The focus of this lab is to use hepatic gene therapy to treat genetic deficiencies such as hemophilia or mucopolysaccharidosis VII (MPS VII). Hemophilia results in a lifelong bleeding diathesis due to a deficiency in any of several different coagulation factors. Continuous secretion of the deficient coagulation factor from the liver into the blood could result in the permanent correction of bleeding manifestations in these patients. MPS VII is due to a deficiency in the lysosomal enzyme beta-glucuronidase (GUSB) and results in bone and joint, cardiac, eye, and neurological abnormalities. For this disorder, the liver can secrete enzyme with a mannose-6-phosphate (M6P) tag that can be taken up by cells in the rest of the body via the M6P receptor. This laboratory has focused upon treating these genetic disorders with retroviral vectors, which can transduce up to 10% of hepatocytes in vivo when IV injection is performed in the setting of hepatocyte replication. The requirement of replication for efficient transduction of cells with this vector allows specificity for the liver to be achieved after systemic administration. Transfer into adults is achieved by inducing hepatocyte replication with the transient administration of hepatocyte growth factor, which is a growth factor that is selective for inducing hepatocyte replication in vivo after IV administration. Transfer of retroviral vector into neonates does not require any stimulus for hepatocyte replication, as the baseline level of replication is already high. Utilization of a strong liver-specific promoter that does not extinguish expression from a retroviral vector in vivo has allowed us to achieve stable and therapeutic levels of expression for over one year in rodents of Factor IX, which is deficient in one form of hemophilia. Similarly, this approach has resulted in high serum levels of GUSB with a M6P tag in mice with MPS VII, resulting in uptake in peripheral organs and amelioration of the disease.
Prior to using gene therapy to treat humans with genetic diseases, it will be necessary to demonstrate that these approaches are equally effective in larger animals. We have demonstrated that 9% of hepatocytes can be transduced when a retroviral vector is injected IV into neonatal dogs. When a retroviral vector expressing the canine GUSB cDNA was injected into neonatal MPS VII dogs, stable and high level expression of GUSB with a M6P tag was achieved for over 6 months. This resulted in a marked or complete improvement in the bone, cardiac, and ocular manifestations of the disease. Five out of 6 retroviral vector-treated animals could walk at 6 months of age, although no untreated mutants could walk at this time. This approach appears to be safe and effective at long-term correction of this disorder, although longer analysis will be necessary.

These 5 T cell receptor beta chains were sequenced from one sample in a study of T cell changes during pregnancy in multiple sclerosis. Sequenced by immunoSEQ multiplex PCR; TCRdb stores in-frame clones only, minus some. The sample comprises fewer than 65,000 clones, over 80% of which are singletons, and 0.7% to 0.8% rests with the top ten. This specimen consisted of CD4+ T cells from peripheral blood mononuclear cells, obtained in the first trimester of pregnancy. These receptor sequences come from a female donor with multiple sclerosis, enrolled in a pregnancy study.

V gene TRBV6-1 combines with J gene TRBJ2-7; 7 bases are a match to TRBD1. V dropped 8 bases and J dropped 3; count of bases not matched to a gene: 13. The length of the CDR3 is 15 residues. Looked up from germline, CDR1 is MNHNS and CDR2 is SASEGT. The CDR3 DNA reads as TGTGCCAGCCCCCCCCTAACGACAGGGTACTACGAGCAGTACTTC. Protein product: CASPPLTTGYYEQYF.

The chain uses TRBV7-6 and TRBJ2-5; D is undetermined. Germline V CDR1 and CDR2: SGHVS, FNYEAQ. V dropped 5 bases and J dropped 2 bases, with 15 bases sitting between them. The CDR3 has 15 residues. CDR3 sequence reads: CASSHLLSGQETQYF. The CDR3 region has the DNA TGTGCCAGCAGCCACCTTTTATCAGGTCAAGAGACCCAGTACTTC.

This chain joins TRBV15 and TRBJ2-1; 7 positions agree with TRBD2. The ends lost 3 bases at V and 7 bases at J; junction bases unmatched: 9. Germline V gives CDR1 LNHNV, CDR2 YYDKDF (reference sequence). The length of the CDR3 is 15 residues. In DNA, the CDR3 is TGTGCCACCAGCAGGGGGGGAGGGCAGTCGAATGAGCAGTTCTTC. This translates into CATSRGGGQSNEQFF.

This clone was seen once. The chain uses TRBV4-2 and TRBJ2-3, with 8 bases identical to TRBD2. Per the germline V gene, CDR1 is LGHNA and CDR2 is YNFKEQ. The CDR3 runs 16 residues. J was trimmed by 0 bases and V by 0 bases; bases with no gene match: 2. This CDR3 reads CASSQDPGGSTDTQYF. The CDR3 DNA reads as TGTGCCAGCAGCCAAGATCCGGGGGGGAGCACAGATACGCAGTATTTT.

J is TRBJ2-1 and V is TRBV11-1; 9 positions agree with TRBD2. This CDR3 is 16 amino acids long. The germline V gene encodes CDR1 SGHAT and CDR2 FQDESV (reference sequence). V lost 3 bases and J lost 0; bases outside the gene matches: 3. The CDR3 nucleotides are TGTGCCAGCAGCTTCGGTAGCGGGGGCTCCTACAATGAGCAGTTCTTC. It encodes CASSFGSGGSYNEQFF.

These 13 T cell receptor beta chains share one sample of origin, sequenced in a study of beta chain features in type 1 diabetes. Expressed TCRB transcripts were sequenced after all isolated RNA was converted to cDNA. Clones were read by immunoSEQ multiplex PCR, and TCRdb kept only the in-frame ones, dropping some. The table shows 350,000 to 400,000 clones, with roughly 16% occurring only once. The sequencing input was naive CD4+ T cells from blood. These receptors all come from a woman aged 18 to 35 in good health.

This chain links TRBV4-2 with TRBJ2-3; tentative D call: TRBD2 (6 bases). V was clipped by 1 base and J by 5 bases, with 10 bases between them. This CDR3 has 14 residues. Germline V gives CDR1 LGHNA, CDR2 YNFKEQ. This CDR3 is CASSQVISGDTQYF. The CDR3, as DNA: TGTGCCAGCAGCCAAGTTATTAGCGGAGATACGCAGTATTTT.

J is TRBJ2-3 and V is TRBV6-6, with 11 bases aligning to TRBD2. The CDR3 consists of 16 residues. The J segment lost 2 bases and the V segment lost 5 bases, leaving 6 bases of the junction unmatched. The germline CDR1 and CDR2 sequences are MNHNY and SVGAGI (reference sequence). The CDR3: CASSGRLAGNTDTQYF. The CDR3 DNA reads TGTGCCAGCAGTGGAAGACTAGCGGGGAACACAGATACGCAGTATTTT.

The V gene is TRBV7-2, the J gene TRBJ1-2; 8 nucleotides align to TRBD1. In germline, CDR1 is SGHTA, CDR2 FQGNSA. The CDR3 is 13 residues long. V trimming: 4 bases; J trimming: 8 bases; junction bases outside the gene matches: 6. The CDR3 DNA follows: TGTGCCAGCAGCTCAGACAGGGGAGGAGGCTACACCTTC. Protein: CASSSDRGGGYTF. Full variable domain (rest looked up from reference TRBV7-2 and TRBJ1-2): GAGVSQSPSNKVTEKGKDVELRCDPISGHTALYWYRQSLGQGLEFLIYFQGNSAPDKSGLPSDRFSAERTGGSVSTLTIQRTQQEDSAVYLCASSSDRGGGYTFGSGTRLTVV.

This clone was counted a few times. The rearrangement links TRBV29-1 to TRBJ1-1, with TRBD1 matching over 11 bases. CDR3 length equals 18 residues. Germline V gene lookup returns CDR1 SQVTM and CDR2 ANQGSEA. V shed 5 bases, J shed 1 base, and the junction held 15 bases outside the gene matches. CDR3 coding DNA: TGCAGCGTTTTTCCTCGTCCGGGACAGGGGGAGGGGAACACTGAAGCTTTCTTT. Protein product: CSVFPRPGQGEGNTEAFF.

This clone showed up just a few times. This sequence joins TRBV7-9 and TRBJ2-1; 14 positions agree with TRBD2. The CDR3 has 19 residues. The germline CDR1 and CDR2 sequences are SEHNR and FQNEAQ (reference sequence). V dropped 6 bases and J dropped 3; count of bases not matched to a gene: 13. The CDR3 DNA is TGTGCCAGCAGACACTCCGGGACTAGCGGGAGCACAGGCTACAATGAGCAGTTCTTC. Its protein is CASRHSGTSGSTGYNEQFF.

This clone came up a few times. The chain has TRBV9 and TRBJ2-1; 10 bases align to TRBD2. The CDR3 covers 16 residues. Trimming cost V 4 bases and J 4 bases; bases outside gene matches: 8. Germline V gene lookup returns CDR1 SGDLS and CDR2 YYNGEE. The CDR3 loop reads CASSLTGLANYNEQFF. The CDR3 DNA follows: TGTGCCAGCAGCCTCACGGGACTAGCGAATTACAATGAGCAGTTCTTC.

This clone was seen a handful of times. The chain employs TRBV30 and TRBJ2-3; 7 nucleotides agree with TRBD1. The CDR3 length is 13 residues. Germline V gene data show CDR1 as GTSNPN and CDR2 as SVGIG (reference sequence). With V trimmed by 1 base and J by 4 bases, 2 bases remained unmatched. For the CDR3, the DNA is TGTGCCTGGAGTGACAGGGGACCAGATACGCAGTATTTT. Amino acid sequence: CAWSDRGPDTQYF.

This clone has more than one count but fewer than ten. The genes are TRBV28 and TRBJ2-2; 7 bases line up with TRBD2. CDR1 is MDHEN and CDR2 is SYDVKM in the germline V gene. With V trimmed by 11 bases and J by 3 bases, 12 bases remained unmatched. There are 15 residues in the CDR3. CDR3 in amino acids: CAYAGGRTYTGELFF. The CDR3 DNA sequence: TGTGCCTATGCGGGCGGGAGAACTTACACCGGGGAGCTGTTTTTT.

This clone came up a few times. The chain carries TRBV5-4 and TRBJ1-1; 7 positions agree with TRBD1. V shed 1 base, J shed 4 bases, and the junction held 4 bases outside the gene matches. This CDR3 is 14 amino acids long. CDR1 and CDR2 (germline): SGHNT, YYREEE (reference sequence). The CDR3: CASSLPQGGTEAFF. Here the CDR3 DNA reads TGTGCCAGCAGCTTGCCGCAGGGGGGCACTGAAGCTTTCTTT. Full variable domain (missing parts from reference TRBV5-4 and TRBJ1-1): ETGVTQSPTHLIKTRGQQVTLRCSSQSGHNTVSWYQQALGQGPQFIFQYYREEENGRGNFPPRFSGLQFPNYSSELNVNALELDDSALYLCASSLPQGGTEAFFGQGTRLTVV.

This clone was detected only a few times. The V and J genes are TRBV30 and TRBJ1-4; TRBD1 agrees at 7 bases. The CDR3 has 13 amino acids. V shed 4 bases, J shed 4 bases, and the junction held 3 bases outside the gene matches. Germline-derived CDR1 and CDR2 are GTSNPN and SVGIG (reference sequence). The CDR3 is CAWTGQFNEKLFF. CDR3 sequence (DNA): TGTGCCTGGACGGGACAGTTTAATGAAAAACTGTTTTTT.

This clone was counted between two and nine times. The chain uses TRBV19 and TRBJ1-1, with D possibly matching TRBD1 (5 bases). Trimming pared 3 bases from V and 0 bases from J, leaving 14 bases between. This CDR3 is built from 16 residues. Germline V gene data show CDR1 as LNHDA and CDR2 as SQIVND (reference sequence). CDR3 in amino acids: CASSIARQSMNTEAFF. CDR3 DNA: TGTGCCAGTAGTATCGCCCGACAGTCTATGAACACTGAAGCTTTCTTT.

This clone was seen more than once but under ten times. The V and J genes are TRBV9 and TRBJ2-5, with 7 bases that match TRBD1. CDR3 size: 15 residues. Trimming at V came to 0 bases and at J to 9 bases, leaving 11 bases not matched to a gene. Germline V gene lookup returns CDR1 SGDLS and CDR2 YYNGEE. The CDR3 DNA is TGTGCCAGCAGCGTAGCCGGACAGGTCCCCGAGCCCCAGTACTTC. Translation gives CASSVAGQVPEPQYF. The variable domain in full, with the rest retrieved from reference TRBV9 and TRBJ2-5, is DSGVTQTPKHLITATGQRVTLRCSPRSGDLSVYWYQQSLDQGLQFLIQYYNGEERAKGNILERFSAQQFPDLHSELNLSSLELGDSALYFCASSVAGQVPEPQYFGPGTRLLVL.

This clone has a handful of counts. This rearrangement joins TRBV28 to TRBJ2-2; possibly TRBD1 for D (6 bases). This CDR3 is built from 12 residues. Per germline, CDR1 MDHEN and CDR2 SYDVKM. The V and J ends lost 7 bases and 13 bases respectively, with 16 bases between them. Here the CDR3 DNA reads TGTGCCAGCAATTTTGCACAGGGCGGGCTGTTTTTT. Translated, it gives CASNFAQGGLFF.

Future directions in the laboratory will include long-term evaluation of the efficacy and safety of this neonatal approach in large animals, and testing if it is equally effective in treating the bleeding manifestations of hemophilia B in dogs. We will also test the efficacy of hepatocyte growth factor-facilitated gene transfer in large animals, which would allow the application of retroviral vector-mediated gene transfer to older animals. In addition, a major focus will be to try to block immune responses that occur in the setting of gene therapy, as patients with large deletions or stop codons might produce antibodies or a cytotoxic T lymphocyte response to the therapeutic gene product.
Levels of factor IX expression after transduction of normal BALB/c mice
(A) Neonatal normal BALB/c mice were injected intravenously with a single dose of retroviral vector at 2 or 3 days after birth. Plasma factor IX levels were determined by immunoassay. The normal range is indicated by a gray bar.
(B) Adult BALB/c mice were injected intravenously with retroviral vector after administration of hepatocyte growth factor.
From: Xu L, Gao C, Sands MS, Cai SR, Nichols TC, Bellinger DA, Raymer RA, McCorquodale S, Ponder KP
|1979||B.S. in Biology, Stanford University, Stanford, CA|
|1983||M.D., Washington University, St Louis, MO|
|1983-1985||Residency in Internal Medicine, Parkland Hospital, Dallas, TX|
|1985-1988||Postdoctoral Associate with Dr. Joan A. Steitz, Department of Molecular Biophysics and Biochemistry, Yale University, New Haven, CT|
|1988-1990||Postdoctoral Associate with Dr. Savio L.C. Woo, Department of Cell Biology, Baylor College of Medicine, Houston, TX|
|1990-1998||Assistant Professor, Departments of Medicine and Biochemistry & Molecular Biophysics, Washington University School of Medicine, St. Louis, MO|
|1998-2007||Associate Professor, Departments of Medicine and Biochemistry & Molecular Biophysics, Washington University School of Medicine, St. Louis, MO|
|2007-present||Professor, Departments of Medicine and Biochemistry & Molecular Biophysics, Washington University School of Medicine, St. Louis, MO|
|1998-2002||Member, Medical Biochemistry Study Section|
|2002-2006||Member, Amercan Society of Gene Therapy Committee on Genetic Diseases
|2002-present||Reviewer, National Hemophilia Foundation Grants|
|2003-present||Editorial Board, Molecular Therapy
Associate Editor, 2006-present
|2003-2008||Editorial Board, Blood|
|2005-2008||Editorial Board, Human Gene Therapy|
|2005-2008||Member, National Hemophilia Foundation Medical and Scientific Advisory Council|
|Phi Beta Kappa; Cum Laude (Stanford University)|
|Antoinette Frances Dame Prize in Physiology and Biophysics|
|George F. Gill Prize in Anatomy|
|Kehar S. Chouke Prize in Anatomy|
|Margaret G. Smith Award|
|Medical Center Alumni Scholarship Fund Prize|
|Merck Manual Award|
|Upjohn Achievement Award for Research|
|Alpha Omega Alpha|
|American Medical Women’s Association Scholarship Achievement Award|